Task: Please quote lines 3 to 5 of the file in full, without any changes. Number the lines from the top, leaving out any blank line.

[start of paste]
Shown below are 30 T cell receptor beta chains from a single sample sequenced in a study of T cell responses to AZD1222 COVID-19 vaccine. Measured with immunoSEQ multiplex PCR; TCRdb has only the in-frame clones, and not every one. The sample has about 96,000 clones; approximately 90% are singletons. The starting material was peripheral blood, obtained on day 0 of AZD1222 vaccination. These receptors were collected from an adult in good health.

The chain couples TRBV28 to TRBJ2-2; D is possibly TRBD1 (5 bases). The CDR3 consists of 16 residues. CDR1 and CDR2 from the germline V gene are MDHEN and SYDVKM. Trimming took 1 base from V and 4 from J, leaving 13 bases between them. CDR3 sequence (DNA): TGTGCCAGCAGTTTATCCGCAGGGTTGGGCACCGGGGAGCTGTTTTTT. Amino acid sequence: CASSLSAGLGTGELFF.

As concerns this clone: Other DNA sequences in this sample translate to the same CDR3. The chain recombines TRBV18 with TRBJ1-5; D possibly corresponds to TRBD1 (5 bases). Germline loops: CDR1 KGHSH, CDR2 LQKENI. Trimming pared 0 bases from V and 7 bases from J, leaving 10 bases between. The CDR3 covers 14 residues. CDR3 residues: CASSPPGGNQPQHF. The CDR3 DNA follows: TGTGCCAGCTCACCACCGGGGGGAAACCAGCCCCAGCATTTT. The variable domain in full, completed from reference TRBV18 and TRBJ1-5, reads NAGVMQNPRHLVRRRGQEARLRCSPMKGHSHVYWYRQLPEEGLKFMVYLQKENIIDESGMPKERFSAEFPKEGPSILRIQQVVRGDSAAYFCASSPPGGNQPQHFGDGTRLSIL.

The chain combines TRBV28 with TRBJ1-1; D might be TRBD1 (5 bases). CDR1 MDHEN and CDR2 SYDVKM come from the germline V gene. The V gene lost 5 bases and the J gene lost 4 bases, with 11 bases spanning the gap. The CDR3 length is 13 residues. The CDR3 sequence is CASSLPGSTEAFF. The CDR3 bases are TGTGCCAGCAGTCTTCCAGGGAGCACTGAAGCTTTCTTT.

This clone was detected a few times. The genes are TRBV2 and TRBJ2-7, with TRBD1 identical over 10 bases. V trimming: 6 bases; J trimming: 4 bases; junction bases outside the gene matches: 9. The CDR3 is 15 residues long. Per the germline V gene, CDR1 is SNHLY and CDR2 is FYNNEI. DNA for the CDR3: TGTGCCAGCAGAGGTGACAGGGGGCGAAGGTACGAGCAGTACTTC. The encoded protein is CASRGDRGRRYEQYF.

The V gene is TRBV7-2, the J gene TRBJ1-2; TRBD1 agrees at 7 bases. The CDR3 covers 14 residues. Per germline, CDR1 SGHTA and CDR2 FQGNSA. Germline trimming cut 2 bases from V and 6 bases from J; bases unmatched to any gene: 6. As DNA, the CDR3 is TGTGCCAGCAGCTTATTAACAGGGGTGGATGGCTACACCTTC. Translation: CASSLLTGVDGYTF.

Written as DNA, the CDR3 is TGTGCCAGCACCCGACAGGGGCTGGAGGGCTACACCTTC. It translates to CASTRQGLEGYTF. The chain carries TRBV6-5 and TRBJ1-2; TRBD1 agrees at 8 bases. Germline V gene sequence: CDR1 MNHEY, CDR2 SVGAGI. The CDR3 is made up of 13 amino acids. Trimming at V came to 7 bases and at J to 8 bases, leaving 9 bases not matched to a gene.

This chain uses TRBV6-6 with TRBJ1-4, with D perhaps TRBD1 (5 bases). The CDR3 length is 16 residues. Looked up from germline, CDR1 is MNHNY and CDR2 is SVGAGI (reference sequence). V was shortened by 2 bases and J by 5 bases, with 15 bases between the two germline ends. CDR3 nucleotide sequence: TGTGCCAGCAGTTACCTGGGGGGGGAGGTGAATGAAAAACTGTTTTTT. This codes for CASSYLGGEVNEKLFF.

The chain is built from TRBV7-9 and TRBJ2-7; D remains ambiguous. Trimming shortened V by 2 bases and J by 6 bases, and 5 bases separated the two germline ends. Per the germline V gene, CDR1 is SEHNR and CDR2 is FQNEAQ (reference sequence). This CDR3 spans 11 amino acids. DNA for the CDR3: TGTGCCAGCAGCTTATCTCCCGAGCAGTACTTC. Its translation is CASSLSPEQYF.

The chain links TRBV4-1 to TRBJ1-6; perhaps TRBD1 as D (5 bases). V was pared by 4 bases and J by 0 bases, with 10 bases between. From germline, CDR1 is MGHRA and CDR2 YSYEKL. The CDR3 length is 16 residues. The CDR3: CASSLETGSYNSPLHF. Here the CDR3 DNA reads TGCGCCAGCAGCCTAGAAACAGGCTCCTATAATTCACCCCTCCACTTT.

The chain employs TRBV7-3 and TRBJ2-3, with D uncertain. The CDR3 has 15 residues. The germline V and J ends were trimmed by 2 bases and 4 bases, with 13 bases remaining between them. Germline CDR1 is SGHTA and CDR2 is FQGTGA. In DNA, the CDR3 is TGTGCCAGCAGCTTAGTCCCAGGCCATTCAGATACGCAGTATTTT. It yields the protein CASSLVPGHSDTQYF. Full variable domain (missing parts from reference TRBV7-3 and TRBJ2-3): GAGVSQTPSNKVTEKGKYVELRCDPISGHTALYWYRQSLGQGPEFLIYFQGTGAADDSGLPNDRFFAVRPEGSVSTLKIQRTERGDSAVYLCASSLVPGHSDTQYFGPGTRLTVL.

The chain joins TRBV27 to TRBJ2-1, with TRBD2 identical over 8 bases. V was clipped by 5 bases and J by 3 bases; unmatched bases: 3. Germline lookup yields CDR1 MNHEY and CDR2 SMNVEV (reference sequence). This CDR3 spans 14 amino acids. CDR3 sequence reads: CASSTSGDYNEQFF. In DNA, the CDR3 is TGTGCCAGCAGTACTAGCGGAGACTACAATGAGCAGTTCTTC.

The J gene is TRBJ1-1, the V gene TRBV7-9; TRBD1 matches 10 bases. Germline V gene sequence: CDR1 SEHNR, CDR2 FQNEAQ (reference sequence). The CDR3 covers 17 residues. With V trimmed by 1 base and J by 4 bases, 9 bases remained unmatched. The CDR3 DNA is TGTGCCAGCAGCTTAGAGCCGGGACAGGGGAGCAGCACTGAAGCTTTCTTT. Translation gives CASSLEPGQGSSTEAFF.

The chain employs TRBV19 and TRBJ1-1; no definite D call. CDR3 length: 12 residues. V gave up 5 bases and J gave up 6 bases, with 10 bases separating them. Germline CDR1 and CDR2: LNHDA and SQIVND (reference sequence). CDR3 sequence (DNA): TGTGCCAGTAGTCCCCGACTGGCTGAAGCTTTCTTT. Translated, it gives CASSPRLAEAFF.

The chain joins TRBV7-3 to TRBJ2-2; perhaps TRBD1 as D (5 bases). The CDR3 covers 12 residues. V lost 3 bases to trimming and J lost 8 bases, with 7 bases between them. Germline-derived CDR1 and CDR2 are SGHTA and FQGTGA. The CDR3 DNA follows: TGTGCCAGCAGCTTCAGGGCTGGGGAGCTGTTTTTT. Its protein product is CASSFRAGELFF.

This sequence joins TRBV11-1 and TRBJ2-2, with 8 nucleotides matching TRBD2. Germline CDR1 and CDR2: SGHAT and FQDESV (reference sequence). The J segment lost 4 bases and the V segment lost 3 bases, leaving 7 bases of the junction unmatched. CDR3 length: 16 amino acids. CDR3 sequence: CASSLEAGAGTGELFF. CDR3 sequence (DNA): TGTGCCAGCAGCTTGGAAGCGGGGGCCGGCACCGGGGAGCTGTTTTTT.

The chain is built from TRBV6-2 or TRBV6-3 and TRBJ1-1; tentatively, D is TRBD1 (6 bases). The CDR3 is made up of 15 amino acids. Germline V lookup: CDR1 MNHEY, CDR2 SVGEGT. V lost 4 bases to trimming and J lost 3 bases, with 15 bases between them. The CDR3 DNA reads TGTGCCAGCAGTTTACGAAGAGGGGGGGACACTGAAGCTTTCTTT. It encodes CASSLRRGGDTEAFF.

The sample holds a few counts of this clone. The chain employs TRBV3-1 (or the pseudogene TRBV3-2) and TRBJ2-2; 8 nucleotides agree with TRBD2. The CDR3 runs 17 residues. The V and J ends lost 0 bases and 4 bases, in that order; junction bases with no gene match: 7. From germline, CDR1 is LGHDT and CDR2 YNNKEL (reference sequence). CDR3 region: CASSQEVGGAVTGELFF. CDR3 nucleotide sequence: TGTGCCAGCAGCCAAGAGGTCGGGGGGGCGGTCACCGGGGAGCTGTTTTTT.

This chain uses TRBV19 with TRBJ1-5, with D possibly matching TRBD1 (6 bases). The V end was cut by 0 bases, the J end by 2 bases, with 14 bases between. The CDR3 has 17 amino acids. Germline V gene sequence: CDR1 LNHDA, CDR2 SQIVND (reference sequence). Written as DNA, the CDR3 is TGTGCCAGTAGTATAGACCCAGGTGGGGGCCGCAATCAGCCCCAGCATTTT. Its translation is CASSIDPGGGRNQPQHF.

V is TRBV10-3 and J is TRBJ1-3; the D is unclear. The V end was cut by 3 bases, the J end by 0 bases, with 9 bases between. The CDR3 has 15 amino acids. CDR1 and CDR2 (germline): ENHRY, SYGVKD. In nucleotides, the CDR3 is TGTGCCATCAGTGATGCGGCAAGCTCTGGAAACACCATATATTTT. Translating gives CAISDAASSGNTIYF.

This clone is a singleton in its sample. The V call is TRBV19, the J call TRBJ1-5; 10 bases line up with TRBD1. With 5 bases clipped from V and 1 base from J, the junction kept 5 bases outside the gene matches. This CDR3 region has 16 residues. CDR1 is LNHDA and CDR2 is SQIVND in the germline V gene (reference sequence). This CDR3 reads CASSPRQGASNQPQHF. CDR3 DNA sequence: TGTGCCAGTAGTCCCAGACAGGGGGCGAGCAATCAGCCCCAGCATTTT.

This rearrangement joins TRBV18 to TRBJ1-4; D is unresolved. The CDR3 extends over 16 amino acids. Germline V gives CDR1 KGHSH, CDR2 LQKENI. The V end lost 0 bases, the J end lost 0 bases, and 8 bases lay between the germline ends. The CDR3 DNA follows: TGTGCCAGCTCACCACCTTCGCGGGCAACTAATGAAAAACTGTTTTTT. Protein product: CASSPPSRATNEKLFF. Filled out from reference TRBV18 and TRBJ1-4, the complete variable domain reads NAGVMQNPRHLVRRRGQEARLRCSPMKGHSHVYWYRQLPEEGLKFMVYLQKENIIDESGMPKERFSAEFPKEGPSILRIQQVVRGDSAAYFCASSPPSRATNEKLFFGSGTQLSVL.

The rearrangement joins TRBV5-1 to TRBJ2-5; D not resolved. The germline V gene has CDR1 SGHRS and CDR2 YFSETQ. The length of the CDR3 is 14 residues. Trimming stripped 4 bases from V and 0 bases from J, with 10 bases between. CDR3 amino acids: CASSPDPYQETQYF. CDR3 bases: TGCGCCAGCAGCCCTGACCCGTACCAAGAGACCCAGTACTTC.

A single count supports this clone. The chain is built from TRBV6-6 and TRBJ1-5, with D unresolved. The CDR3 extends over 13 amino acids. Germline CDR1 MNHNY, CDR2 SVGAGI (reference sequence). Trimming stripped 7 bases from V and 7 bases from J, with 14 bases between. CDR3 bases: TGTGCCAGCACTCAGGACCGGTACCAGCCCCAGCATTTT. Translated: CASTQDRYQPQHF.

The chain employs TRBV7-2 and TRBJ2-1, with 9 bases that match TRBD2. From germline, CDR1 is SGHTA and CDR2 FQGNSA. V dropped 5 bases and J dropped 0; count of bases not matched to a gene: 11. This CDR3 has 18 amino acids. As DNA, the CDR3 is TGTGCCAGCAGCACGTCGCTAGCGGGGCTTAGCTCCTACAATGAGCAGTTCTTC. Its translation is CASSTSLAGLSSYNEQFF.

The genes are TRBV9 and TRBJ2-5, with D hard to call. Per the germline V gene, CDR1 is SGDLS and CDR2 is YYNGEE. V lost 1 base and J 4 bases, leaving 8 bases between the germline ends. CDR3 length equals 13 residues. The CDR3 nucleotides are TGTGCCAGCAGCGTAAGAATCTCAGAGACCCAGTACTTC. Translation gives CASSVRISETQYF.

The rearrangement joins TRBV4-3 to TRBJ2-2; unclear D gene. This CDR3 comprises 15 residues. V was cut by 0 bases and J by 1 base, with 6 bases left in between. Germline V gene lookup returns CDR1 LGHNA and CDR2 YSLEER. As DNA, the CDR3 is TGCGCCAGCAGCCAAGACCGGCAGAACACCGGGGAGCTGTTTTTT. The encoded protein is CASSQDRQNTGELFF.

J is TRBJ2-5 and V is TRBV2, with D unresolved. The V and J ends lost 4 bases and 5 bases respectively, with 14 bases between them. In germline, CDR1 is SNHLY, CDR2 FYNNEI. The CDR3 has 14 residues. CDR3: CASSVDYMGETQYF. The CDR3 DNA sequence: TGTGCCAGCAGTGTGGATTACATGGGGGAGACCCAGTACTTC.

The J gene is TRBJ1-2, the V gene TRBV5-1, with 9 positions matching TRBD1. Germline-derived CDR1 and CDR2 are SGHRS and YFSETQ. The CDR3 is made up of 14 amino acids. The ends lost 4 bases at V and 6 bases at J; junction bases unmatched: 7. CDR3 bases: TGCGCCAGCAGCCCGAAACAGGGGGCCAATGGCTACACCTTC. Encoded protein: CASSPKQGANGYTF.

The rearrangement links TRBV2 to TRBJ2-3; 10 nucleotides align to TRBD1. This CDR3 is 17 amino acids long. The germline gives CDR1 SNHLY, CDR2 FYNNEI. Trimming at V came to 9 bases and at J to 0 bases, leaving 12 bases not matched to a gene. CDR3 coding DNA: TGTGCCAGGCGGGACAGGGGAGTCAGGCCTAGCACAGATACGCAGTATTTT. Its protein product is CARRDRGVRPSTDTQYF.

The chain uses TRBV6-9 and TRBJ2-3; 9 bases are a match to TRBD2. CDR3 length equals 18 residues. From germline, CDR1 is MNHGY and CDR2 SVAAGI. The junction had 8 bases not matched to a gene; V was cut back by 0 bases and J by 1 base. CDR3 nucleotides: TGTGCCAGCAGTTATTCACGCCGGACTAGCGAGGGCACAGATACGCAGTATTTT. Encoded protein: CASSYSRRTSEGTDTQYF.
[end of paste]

As concerns this clone: Other DNA sequences in this sample translate to the same CDR3. The chain recombines TRBV18 with TRBJ1-5; D possibly corresponds to TRBD1 (5 bases). Germline loops: CDR1 KGHSH, CDR2 LQKENI. Trimming pared 0 bases from V and 7 bases from J, leaving 10 bases between. The CDR3 covers 14 residues. CDR3 residues: CASSPPGGNQPQHF. The CDR3 DNA follows: TGTGCCAGCTCACCACCGGGGGGAAACCAGCCCCAGCATTTT. The variable domain in full, completed from reference TRBV18 and TRBJ1-5, reads NAGVMQNPRHLVRRRGQEARLRCSPMKGHSHVYWYRQLPEEGLKFMVYLQKENIIDESGMPKERFSAEFPKEGPSILRIQQVVRGDSAAYFCASSPPGGNQPQHFGDGTRLSIL.

The chain combines TRBV28 with TRBJ1-1; D might be TRBD1 (5 bases). CDR1 MDHEN and CDR2 SYDVKM come from the germline V gene. The V gene lost 5 bases and the J gene lost 4 bases, with 11 bases spanning the gap. The CDR3 length is 13 residues. The CDR3 sequence is CASSLPGSTEAFF. The CDR3 bases are TGTGCCAGCAGTCTTCCAGGGAGCACTGAAGCTTTCTTT.

This clone was detected a few times. The genes are TRBV2 and TRBJ2-7, with TRBD1 identical over 10 bases. V trimming: 6 bases; J trimming: 4 bases; junction bases outside the gene matches: 9. The CDR3 is 15 residues long. Per the germline V gene, CDR1 is SNHLY and CDR2 is FYNNEI. DNA for the CDR3: TGTGCCAGCAGAGGTGACAGGGGGCGAAGGTACGAGCAGTACTTC. The encoded protein is CASRGDRGRRYEQYF.